Those reflecting on the aftermath of the White Island eruption might take a little time to study this article in Discover Magazine by Erik Klemetti.
Published in August 2012, he asked the question “How Dangerous is Visiting New Zealand’s White Island?” and offered some sober opinions. Continue reading “A previous view of White Island”
Whether tourists should have been allowed to visit Whakaari-White Island in the past and whether tourists should be allowed to visit in future are among the questions inevitably raised in the aftermath of the tragic volcanic eruption this week.
Concerns have extended beyond the operations of White Island Tours, which is owned by Ngāti Awa Holdings, to all adventure tourism.
The effects of the prohibition imposed in the form of a rāhui – does this amount to a ban on tourism, what authority does it have and for how long will it remain in place? – seem to have have gone unquestioned.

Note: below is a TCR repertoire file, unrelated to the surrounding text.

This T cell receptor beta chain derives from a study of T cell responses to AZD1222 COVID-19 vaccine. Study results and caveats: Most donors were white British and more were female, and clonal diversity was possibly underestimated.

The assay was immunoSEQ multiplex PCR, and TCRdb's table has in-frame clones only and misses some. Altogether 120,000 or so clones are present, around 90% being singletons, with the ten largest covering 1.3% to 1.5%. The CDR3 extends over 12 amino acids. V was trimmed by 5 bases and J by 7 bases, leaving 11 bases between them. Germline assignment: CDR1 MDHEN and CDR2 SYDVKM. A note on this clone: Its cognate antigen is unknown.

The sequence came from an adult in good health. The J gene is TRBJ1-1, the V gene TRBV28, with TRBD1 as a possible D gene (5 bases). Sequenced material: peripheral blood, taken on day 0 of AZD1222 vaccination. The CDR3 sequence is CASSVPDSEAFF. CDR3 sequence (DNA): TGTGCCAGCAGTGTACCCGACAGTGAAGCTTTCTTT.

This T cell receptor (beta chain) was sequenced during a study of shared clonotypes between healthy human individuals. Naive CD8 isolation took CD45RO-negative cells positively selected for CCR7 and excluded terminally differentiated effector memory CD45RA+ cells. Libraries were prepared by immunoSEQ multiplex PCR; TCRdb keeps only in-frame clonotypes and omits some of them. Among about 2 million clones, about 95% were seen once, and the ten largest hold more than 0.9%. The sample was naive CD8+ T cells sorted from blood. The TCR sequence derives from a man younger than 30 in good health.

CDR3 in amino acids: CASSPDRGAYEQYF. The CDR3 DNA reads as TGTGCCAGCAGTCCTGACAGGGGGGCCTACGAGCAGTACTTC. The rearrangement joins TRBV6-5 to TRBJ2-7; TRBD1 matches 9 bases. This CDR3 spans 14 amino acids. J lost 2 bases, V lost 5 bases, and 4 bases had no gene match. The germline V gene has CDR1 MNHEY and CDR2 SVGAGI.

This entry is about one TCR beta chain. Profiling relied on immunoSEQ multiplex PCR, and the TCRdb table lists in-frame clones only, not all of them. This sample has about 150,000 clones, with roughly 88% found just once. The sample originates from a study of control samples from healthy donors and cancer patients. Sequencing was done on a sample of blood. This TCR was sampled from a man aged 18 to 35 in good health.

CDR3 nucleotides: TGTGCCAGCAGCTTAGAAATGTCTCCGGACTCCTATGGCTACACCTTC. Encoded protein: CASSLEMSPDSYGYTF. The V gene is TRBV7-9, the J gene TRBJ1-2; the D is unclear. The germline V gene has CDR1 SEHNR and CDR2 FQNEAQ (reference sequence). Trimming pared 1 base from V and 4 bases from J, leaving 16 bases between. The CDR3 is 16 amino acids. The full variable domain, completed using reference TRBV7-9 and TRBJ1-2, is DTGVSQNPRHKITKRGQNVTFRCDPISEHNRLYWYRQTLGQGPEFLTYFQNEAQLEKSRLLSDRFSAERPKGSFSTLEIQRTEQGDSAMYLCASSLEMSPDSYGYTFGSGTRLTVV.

The rāhui ceremony was performed by Whakatane District Council pou tikanga Pouroto Ngaropo.
According to a Newsroom report, Ngaropo said the rāhui covers the island and the waters around it.
The report did not mention a time frame.
It did suggest a rāhui is much more potent than a council sign that says: “Danger – keep out” or “Trespassers will be prosecuted”. Continue reading “Post-tragedy rāhui raises questions (which media prefer not to ask) about what it means”